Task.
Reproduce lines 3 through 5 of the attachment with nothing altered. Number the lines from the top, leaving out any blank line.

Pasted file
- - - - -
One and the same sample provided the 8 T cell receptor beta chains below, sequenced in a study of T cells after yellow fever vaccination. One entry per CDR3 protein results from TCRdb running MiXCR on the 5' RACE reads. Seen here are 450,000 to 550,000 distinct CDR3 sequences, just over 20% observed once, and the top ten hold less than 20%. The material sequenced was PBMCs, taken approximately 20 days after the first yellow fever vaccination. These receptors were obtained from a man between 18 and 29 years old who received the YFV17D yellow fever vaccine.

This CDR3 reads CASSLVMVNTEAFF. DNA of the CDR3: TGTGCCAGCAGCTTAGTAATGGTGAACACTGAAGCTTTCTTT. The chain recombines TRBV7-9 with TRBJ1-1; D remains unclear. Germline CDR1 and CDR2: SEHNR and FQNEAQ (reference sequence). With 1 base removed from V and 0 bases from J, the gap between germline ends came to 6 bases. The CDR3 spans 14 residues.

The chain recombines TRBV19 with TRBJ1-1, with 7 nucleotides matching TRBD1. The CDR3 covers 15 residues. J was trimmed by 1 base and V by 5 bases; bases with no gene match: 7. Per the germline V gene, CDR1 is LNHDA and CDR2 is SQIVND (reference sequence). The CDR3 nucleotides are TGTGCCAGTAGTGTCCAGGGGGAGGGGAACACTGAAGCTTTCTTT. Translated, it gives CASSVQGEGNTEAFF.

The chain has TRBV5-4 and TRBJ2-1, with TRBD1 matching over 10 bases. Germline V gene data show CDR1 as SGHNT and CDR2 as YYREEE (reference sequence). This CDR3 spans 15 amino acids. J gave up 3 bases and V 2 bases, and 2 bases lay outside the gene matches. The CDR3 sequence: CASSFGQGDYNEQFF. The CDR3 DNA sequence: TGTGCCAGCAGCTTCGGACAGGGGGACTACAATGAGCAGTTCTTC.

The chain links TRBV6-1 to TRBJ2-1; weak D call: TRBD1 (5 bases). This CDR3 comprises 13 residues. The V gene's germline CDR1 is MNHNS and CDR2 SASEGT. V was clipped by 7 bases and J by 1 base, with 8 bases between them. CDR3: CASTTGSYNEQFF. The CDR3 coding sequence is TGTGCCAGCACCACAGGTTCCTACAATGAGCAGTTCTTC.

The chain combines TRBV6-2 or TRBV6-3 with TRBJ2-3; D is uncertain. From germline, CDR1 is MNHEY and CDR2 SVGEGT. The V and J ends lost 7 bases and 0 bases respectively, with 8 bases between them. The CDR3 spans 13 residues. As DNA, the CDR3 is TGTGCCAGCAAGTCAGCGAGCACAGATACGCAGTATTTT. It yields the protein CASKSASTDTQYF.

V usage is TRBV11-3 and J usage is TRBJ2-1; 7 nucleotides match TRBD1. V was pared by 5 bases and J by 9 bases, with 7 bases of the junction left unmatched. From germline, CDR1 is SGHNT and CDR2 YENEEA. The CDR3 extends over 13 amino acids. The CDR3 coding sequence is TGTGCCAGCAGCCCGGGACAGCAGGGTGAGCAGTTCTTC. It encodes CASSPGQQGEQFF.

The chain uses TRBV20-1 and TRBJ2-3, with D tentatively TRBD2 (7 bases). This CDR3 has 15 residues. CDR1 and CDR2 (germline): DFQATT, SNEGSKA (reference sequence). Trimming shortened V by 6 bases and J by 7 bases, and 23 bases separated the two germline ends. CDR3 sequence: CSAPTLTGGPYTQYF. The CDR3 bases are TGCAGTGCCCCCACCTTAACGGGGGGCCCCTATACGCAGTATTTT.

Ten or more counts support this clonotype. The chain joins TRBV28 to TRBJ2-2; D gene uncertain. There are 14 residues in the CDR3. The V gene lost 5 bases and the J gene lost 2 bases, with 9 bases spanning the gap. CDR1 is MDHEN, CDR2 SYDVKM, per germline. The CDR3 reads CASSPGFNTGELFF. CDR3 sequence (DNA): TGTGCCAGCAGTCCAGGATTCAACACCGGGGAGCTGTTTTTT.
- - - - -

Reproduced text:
The chain recombines TRBV19 with TRBJ1-1, with 7 nucleotides matching TRBD1. The CDR3 covers 15 residues. J was trimmed by 1 base and V by 5 bases; bases with no gene match: 7. Per the germline V gene, CDR1 is LNHDA and CDR2 is SQIVND (reference sequence). The CDR3 nucleotides are TGTGCCAGTAGTGTCCAGGGGGAGGGGAACACTGAAGCTTTCTTT. Translated, it gives CASSVQGEGNTEAFF.

The chain has TRBV5-4 and TRBJ2-1, with TRBD1 matching over 10 bases. Germline V gene data show CDR1 as SGHNT and CDR2 as YYREEE (reference sequence). This CDR3 spans 15 amino acids. J gave up 3 bases and V 2 bases, and 2 bases lay outside the gene matches. The CDR3 sequence: CASSFGQGDYNEQFF. The CDR3 DNA sequence: TGTGCCAGCAGCTTCGGACAGGGGGACTACAATGAGCAGTTCTTC.

The chain links TRBV6-1 to TRBJ2-1; weak D call: TRBD1 (5 bases). This CDR3 comprises 13 residues. The V gene's germline CDR1 is MNHNS and CDR2 SASEGT. V was clipped by 7 bases and J by 1 base, with 8 bases between them. CDR3: CASTTGSYNEQFF. The CDR3 coding sequence is TGTGCCAGCACCACAGGTTCCTACAATGAGCAGTTCTTC.